Anyway, where was I? Oh, cricket, right? We jumped off at Churgate, like I said, and walked back up Marine Drive to gate 4 of the Wankhede Stadium. We had tickets on the Sachin Tendulkar stand in the northern part of the stadium. If you don’t know who Sachin Tendulkar is, just know this: Mention his name to a Mumbaikar and you will summon the biggest smile you didn’t think possible. He is the greatest cricket player who ever lived – or as simply put by Indians: He is the God of cricket.

We got there early to avoid the big crowds, a strategy that panned out well, as we were close to the only ones on the stand when we arrived. After a few cold drinks and a bit of pizza, we we’re ready for the match. We got a good view of both the pitch and of the Chennai Super Kings cheerleaders – total entertainment, as our friend so aptly put it.


The view

After some things I didn’t understand, it was decided that Mumbai would bat first. And so they did. We looked on in excitement as they struck fours and sixes like their life depended on it. The cheerleaders cheered for each one, a little less like their life depended on it. Chennai forced six outs during the half, in which they played 20 “overs”. An over is basically a segment of six balls being “bowled”. It will always be bowled by the same guy throwing. That means the first half is done after 120 balls are bowled or the defending team manages ten outs. An out can be achieved in several ways. Firstly, it can be made by bowling the ball past the batter and hitting the “wickets”, or three sticks lodged in the ground. It can also be made by catching the ball after a bat without the ball touching the ground first. Thirdly, it can be made by throwing the ball onto the wickets while the batter is making his “run”. One completed run – both batters cross to the opposite side – is one point. If the batter strikes the ball out of the field, he is awarded four points, and if he does so without the ball hitting the ground first, he receives six points.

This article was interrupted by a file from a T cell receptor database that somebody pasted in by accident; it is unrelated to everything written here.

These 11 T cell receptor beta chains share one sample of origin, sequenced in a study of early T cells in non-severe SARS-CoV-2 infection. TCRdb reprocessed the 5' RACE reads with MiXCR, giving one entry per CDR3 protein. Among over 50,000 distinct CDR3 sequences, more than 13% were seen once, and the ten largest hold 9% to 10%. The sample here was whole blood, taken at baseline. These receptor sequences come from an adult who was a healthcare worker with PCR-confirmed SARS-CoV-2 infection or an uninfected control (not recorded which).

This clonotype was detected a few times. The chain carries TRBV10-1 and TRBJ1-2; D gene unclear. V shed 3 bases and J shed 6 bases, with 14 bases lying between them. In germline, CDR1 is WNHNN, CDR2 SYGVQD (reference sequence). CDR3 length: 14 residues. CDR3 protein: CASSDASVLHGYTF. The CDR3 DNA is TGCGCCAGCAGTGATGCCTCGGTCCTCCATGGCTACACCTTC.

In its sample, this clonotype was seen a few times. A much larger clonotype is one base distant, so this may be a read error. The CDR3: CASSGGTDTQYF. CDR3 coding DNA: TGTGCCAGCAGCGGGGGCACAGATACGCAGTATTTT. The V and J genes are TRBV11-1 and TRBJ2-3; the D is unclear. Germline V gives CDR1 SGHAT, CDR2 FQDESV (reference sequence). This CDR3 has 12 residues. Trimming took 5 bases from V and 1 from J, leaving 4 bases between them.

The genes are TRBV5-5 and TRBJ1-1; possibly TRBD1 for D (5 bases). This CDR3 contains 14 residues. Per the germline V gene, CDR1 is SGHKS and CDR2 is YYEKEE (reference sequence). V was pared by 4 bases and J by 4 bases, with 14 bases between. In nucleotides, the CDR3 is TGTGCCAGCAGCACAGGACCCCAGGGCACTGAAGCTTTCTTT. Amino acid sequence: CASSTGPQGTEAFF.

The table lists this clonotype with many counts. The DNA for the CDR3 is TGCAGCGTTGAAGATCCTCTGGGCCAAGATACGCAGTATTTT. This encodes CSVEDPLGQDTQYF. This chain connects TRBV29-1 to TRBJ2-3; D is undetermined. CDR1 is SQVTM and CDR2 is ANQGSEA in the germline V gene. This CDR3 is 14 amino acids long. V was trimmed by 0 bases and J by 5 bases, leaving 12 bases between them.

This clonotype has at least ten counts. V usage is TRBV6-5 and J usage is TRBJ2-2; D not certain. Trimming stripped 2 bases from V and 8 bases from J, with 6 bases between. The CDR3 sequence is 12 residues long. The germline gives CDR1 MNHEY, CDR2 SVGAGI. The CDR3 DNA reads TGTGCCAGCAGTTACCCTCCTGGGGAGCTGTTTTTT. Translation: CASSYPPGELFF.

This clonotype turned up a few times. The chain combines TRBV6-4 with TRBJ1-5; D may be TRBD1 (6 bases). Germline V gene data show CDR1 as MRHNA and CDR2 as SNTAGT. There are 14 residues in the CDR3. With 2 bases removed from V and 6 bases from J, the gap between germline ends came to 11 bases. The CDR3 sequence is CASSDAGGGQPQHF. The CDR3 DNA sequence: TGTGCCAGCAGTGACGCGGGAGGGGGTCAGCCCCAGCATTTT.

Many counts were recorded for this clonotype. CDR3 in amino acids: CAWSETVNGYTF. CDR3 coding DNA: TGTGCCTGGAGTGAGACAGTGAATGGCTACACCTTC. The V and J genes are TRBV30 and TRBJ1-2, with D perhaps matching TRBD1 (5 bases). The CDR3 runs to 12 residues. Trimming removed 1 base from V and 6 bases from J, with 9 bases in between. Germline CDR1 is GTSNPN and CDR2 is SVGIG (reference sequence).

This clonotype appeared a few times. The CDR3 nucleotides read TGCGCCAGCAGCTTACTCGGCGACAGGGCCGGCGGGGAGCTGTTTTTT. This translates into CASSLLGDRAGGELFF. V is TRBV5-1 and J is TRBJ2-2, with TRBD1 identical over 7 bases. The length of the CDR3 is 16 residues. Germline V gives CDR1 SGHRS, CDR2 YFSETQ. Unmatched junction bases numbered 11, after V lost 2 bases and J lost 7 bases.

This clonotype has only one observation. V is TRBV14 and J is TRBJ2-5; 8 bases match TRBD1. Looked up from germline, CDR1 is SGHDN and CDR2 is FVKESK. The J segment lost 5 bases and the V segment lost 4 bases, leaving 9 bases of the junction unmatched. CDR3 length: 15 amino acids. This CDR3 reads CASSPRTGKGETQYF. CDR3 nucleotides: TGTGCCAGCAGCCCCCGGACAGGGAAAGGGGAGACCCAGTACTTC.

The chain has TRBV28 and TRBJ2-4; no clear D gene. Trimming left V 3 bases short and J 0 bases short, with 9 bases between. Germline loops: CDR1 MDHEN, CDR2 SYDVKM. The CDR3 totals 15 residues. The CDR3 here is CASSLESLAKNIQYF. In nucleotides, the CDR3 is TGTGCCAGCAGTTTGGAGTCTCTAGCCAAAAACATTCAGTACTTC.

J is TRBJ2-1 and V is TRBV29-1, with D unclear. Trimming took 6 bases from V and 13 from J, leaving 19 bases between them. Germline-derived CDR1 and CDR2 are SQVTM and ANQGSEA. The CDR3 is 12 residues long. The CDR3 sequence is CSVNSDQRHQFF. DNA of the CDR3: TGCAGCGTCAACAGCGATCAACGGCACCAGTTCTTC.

That’s about it as to what I understand of cricket, which I guess isn’t too bad. Anyway, Mumbai batted first and hit an impressive 157 points in 120 balls. Unfortunately, even though the suspense filled the air in the stadium, Chennai managed to get more than that during their last over, and was crowned victors.

Although disappointed after the loss, there was really nothing that could take away from the incredible atmosphere at Wankhede. We even got on TV, so our fifteen minutes of fame are up. It’s funny, because I guess nearly ten million people saw us that night, and I’ve had people I haven’t even met come up to me and ask if it was me who was on TV during the match.

Us on the TV screen

Us on the TV screen

We concluded our trip to Wankhede with a stroll down Marine Drive and a cup of chai from a one-armed guy serving from the back of his bicycle.

You really got to love India.

Best regards, Marius

Sunny days

May 8, 2014 at 10:50

Playing cards in the park